Graham Wood is senior editor for REALTOR® Magazine. He can be reached at firstname.lastname@example.org.
A 14-Year Path to Closing
Texas broker Jay Gohil learned the importance of consistent customer service after it took him nearly a decade and a half to sell a listing.
May - June
The six-acre tract near a creek in Austin, Texas, seemed attractive for development, but it was a gamble for potential buyers because it came with tough zoning restrictions. Still, I never expected the process would go on for 14 years.
The hurdles began shortly after the seller bought the land, adjacent to a residential subdivision, for $200,000 in 1994. He sought to build a Muslim community center there but was unaware at the time that the land needed to be designated as a commercial site when he submitted his construction proposal for a 1,600-square-foot headquarters for the nonprofit. Under state law, land zoned for commercial use is exempt from certain rules, including limitations on the proximity of structures to small waterways such as creeks. Lacking knowledge and professional advice, the seller never considered challenging the city’s residential zoning classification for the property.
Issues Impeding the Sale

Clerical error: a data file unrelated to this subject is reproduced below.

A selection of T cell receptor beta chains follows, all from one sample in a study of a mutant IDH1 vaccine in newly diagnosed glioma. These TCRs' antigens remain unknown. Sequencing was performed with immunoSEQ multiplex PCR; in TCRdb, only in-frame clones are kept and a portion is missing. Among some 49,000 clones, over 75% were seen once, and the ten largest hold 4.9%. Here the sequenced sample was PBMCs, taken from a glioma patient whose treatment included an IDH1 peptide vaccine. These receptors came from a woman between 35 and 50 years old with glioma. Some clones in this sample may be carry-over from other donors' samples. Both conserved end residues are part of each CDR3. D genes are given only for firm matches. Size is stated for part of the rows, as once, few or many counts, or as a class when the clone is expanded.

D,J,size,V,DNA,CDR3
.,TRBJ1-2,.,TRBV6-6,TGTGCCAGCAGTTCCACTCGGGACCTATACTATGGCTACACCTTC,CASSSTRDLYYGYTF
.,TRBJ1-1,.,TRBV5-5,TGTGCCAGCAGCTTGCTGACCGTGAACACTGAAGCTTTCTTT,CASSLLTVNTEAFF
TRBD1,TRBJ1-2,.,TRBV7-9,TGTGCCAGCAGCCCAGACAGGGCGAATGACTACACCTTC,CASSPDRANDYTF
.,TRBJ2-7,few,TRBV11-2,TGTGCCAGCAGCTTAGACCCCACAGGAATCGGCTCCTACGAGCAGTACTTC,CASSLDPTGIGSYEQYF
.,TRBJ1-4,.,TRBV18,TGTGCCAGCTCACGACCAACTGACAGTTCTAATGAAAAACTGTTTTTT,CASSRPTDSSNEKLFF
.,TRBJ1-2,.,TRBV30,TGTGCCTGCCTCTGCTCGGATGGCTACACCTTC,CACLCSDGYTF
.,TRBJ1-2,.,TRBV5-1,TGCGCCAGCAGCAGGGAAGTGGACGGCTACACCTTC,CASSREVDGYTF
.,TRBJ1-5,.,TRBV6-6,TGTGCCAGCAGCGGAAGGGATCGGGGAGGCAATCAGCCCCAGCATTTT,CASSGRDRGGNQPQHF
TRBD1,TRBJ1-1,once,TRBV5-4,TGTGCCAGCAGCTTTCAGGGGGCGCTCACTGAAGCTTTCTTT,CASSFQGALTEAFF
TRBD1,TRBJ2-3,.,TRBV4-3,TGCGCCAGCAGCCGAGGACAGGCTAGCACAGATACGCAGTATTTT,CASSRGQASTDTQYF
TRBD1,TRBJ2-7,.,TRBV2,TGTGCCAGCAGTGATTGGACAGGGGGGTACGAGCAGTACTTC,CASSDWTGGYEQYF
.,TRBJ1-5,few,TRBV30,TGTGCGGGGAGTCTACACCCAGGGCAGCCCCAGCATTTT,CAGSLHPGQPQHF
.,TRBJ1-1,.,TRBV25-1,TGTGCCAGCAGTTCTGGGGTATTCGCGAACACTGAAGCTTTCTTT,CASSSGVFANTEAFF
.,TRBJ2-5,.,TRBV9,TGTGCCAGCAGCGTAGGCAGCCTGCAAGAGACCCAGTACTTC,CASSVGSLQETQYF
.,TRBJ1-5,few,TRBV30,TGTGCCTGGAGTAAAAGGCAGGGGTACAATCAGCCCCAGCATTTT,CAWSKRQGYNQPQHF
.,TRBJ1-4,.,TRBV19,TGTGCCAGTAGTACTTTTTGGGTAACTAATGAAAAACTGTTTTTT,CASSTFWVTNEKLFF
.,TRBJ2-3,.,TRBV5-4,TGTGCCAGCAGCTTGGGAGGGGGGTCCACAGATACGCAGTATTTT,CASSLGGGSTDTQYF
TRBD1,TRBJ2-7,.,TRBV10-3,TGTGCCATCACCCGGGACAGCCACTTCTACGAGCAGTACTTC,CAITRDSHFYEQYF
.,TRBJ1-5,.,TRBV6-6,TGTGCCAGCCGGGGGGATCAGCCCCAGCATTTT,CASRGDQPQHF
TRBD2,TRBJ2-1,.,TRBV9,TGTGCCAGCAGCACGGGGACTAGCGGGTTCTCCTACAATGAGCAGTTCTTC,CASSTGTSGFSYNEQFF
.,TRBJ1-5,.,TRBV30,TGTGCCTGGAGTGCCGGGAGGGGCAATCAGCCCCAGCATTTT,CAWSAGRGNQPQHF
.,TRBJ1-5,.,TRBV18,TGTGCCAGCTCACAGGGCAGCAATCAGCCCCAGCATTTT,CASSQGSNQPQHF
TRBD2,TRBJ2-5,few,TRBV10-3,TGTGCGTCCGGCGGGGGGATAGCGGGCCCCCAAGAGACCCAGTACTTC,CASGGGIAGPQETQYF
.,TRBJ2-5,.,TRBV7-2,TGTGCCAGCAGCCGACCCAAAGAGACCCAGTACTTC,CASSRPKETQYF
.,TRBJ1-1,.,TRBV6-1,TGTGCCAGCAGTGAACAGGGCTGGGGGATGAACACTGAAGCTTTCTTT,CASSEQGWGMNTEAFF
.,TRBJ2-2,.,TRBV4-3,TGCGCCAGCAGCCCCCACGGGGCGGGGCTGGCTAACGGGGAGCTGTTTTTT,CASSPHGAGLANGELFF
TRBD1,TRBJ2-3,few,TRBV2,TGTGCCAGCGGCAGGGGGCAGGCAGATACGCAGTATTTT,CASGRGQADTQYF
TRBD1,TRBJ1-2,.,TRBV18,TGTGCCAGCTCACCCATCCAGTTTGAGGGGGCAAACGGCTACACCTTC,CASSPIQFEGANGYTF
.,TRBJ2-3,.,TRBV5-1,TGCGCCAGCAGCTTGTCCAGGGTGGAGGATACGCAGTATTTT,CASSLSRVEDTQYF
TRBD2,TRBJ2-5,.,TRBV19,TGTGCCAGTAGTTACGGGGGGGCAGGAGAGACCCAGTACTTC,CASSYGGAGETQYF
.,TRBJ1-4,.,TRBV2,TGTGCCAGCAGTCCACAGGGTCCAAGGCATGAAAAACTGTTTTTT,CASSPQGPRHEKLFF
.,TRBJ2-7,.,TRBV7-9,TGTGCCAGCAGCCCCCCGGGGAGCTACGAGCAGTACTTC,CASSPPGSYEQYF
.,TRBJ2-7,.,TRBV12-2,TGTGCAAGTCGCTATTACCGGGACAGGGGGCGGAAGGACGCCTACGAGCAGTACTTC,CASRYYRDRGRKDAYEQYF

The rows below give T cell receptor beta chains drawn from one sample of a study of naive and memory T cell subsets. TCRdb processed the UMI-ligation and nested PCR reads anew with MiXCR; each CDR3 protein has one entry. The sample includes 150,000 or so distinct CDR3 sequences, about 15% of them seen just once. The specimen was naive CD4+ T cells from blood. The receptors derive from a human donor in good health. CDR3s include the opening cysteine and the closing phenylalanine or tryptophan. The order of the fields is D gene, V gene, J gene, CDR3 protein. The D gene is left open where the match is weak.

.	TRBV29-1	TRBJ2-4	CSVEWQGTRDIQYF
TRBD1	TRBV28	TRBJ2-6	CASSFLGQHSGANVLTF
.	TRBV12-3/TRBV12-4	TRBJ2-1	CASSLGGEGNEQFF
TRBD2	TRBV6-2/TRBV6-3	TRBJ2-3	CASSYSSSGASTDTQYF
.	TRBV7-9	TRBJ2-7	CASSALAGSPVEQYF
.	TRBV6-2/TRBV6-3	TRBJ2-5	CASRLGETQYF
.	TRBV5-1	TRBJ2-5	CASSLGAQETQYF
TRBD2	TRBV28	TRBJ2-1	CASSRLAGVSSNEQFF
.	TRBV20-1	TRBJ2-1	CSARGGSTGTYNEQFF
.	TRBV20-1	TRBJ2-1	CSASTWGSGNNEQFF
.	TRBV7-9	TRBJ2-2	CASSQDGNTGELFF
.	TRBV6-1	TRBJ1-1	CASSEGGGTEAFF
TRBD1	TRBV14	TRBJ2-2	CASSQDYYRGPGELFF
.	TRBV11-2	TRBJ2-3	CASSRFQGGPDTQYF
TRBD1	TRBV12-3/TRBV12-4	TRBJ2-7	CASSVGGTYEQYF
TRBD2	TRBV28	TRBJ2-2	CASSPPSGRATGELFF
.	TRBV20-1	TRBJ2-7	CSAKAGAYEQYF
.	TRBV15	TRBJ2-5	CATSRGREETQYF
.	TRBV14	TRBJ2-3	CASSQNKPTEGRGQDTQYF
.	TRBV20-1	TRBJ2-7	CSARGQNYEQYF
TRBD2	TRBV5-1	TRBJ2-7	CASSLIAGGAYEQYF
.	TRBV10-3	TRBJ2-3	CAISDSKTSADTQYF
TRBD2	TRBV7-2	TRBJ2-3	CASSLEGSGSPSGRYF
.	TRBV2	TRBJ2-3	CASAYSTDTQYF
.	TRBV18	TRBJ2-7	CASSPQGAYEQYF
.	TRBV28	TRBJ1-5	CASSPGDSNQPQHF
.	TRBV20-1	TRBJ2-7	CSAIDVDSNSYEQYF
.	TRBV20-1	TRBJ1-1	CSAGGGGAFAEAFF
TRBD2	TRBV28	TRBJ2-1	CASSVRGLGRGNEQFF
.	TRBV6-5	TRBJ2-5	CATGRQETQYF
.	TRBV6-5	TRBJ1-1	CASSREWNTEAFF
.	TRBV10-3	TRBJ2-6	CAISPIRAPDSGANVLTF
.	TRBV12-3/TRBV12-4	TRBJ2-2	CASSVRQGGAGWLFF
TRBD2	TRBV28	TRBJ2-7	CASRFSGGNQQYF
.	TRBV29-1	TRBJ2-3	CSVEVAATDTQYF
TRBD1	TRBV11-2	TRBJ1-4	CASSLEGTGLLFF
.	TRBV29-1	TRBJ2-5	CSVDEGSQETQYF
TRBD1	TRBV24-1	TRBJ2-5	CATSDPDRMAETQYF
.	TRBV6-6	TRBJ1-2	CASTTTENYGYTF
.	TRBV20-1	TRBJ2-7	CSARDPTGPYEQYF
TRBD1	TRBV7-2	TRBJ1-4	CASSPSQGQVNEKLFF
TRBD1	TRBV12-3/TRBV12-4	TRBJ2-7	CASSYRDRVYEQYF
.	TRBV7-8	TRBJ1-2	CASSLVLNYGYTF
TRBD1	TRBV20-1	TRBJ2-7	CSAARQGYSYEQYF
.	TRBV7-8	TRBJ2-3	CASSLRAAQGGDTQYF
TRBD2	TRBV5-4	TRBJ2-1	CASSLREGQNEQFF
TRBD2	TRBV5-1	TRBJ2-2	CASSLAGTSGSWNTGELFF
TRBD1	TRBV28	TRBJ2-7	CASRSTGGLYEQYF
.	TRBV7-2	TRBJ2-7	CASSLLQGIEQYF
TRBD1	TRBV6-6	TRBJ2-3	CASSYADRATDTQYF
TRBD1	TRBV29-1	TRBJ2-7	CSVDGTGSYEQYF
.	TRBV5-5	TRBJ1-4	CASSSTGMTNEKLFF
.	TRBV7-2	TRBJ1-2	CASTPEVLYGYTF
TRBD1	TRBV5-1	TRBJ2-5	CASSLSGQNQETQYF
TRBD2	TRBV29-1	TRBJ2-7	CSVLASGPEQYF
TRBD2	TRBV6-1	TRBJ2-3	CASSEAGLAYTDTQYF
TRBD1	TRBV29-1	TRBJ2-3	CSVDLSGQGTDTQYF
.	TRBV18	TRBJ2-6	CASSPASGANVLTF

- Zoning misclassification
- Strict environmental regulations
- Delay in rezoning property for mixed use
The center’s accumulating financial woes had led the seller to shutter the nonprofit by the time we listed the property in 2004 for $1.75 million, based on comps for nearby undeveloped property. By then, it was also clear that the residential zoning rules protecting the creek reduced the amount of land available for development to under two acres. But with the property paid off, the seller wasn’t in a hurry and wanted to wait for an offer of at least $1 million.
The seller received an offer within six months, but the buyer backed out at the eleventh hour over concerns about the land-use limitations. The same thing happened three more times over the next three years. We needed to address buyers’ anxiety about the zoning restrictions, so I advised my client to appeal to the city for mixed-use designation. Even after the seller spent six months in 2008 having environmental studies done, at considerable expense, to get the rezoning approved, we still had trouble finding the right buyer. The seller declined lowball offers for as little as $700,000 over the next decade.
Finally, in early 2018—after we had dropped the price of the property to $1.15 million—we found a developer looking for space to build medical condos who offered $1.13 million. My worn-down client happily accepted. In May 2018, the transaction closed. Before this experience, it never took me more than nine months to sell a property. Many agents would have cut their losses and bowed out years earlier. Because I stayed loyal to my client, we are now great friends—and he is one of my biggest referrers.—Jay Gohil, CRS, GRI, Jay Gohil Realty, Austin, Texas
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